The weird truth that sports shooters, particularly the rifle shooters, cannot truly do well in shooting with Army rifles. Hmm…well, I don’t know how much truth there is in this matter but I must agree to a certain extent, at least in my opinion. It is just the in-built mindset that has been there since my beginning of sports shooting, is to take your time, get in place, and shoot. You can’t change a mindset in period of less than a month. I mean you can mock it up, and build a temporal routine. But it’s really hard to simply push away a mindset that has been around for like…8 or 9 years? Well, the common belief is that if you are a shooter, air rifle or air pistol or similar in secondary schools or junior colleges, you can shoot well and be a marksman. Hell no…. Okay, maybe yes. But ahh well, it’s a very subjective matter and there’s a whole lot of factors that I’m not even considering to cover here.

The thing is because of this belief, there tends to a self-imposed pressure on oneself, that we are able to do as well in this discipline of shooting, and for ASM or any other similar competitions. It is an invisible expectation people expect to see. But damn it, it’s a No!

Even though, fortunately enough, I got put to compete in the Open category as an individual, the irrelevant pressure still lurks around.

Well, beyond the many pressures, obstacles and roadblocks, there are always an element of surprise in competition. No one knows, but those who expect them and are unperturbed by them will gain the advantage. The saying goes, anything can happen, especially on the actual day. And all that matters, is the very day itself. You could have done well in practice and all the training running up to that very day. But if you lose the ability to compose yourself and remain constant on your emotion graph, it just takes a poke to make you lose balance and zone out of your game. It was interesting to watch how the events and surprises were unfolding itself, the looks and expressions on the faces of the competitors. It was kinda humorous, in a way, I think.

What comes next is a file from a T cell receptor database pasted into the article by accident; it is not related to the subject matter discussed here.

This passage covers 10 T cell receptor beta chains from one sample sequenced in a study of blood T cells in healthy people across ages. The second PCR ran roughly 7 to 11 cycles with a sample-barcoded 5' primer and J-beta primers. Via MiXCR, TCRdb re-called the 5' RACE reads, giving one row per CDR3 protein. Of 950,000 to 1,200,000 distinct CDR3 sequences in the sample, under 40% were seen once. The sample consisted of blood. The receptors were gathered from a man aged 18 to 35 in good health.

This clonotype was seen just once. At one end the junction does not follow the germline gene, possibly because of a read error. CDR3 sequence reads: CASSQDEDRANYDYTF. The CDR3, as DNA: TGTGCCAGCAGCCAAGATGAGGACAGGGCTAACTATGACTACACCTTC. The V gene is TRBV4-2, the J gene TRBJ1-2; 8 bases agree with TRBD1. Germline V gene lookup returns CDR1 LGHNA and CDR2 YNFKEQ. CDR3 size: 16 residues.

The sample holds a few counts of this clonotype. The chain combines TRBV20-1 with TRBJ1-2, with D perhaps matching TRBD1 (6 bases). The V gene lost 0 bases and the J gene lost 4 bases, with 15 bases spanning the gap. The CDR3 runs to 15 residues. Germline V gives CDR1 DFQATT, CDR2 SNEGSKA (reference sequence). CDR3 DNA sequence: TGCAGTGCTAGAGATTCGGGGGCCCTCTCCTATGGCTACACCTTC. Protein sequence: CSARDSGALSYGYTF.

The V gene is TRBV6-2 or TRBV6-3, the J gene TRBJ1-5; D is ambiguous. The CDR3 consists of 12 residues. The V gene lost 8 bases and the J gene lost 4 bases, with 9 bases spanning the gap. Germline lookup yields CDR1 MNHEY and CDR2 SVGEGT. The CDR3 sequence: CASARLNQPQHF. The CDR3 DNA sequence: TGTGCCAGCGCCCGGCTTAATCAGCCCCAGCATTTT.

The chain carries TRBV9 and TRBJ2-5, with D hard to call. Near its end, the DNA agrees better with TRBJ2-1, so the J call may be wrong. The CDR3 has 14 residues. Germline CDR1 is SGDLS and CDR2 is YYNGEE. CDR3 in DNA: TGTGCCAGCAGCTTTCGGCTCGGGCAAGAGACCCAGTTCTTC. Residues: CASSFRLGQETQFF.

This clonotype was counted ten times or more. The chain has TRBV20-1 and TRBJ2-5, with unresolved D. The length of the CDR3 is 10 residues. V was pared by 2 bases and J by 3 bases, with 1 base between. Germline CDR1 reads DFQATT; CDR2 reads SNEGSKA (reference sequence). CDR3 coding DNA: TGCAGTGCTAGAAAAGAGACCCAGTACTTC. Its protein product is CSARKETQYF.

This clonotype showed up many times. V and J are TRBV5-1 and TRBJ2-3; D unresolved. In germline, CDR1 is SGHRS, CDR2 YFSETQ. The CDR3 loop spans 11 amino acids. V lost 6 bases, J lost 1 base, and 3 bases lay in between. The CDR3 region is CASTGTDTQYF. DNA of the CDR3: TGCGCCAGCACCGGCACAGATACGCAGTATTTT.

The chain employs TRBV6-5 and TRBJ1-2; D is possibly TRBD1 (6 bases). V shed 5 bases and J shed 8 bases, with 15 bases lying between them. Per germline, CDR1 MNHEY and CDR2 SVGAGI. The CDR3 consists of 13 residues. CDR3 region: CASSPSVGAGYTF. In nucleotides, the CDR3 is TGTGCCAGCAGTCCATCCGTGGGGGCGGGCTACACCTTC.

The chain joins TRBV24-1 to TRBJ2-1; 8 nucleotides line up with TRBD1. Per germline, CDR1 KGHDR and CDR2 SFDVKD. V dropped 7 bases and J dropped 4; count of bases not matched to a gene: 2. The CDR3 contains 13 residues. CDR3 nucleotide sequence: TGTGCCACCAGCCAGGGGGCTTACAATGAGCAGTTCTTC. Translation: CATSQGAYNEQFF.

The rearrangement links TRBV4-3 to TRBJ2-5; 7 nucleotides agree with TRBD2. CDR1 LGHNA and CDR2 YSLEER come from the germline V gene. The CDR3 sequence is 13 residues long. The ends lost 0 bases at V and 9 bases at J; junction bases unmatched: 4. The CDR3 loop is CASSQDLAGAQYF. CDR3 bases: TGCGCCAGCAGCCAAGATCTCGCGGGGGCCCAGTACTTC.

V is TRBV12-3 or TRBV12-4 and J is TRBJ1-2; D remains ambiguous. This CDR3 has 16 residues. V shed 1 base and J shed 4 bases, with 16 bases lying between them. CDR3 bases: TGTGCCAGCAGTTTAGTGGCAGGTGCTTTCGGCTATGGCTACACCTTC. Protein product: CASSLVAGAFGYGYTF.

But don’t get me wrong, it wasn’t me that was hit with the surprise on match day. I had mine just the day before. And apparently following, the previous competition I had last month, in January, when I was very ill during the match, this back injury I received before my ASM match, seem to me like a sign. Don’t exactly know what it means though. Well, I nearly didn’t manage to get through the whole ASM 2012, without actually shooting a proper actual official match, be it because of my back injury or the incident on match day. But of course, I did, eventually. And the performance? I would say it’s of total irrelevance. The performance, the outcome, it didn’t matter at all by the time I got my first shot out. I was just purely in the zone to get my routines right, get my actions right, because for all I have prepared, I could have only done that much.

It’s been a wonderful journey. There’s so much more to say. But ASM, it ain’t over. There’s still one more week.

And I thank everyone who’s been involved in giving me the opportunity to journey through this Meet, because it’s just one of the milestone in this year that shows me how much I am wanting my life to change, how much I am wanting to put and see things in a more positive perspective.

Much remains…